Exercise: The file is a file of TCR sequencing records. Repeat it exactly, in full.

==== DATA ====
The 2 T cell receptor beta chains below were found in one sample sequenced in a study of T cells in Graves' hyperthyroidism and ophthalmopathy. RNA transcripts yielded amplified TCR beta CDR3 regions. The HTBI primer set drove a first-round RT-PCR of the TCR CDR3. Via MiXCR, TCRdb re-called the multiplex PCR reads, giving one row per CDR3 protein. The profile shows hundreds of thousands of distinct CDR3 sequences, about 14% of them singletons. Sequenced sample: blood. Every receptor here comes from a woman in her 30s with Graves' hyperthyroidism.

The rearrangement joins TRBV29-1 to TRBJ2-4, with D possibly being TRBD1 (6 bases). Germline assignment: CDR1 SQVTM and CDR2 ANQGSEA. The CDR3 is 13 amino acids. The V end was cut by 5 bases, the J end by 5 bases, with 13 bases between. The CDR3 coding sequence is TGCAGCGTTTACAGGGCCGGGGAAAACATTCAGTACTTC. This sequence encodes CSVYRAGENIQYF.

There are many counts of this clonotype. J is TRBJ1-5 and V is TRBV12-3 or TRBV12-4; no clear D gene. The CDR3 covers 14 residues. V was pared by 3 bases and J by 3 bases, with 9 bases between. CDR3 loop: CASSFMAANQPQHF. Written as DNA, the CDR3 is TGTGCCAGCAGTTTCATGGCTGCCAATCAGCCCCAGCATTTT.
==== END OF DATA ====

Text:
The 2 T cell receptor beta chains below were found in one sample sequenced in a study of T cells in Graves' hyperthyroidism and ophthalmopathy. RNA transcripts yielded amplified TCR beta CDR3 regions. The HTBI primer set drove a first-round RT-PCR of the TCR CDR3. Via MiXCR, TCRdb re-called the multiplex PCR reads, giving one row per CDR3 protein. The profile shows hundreds of thousands of distinct CDR3 sequences, about 14% of them singletons. Sequenced sample: blood. Every receptor here comes from a woman in her 30s with Graves' hyperthyroidism.

The rearrangement joins TRBV29-1 to TRBJ2-4, with D possibly being TRBD1 (6 bases). Germline assignment: CDR1 SQVTM and CDR2 ANQGSEA. The CDR3 is 13 amino acids. The V end was cut by 5 bases, the J end by 5 bases, with 13 bases between. The CDR3 coding sequence is TGCAGCGTTTACAGGGCCGGGGAAAACATTCAGTACTTC. This sequence encodes CSVYRAGENIQYF.

There are many counts of this clonotype. J is TRBJ1-5 and V is TRBV12-3 or TRBV12-4; no clear D gene. The CDR3 covers 14 residues. V was pared by 3 bases and J by 3 bases, with 9 bases between. CDR3 loop: CASSFMAANQPQHF. Written as DNA, the CDR3 is TGTGCCAGCAGTTTCATGGCTGCCAATCAGCCCCAGCATTTT.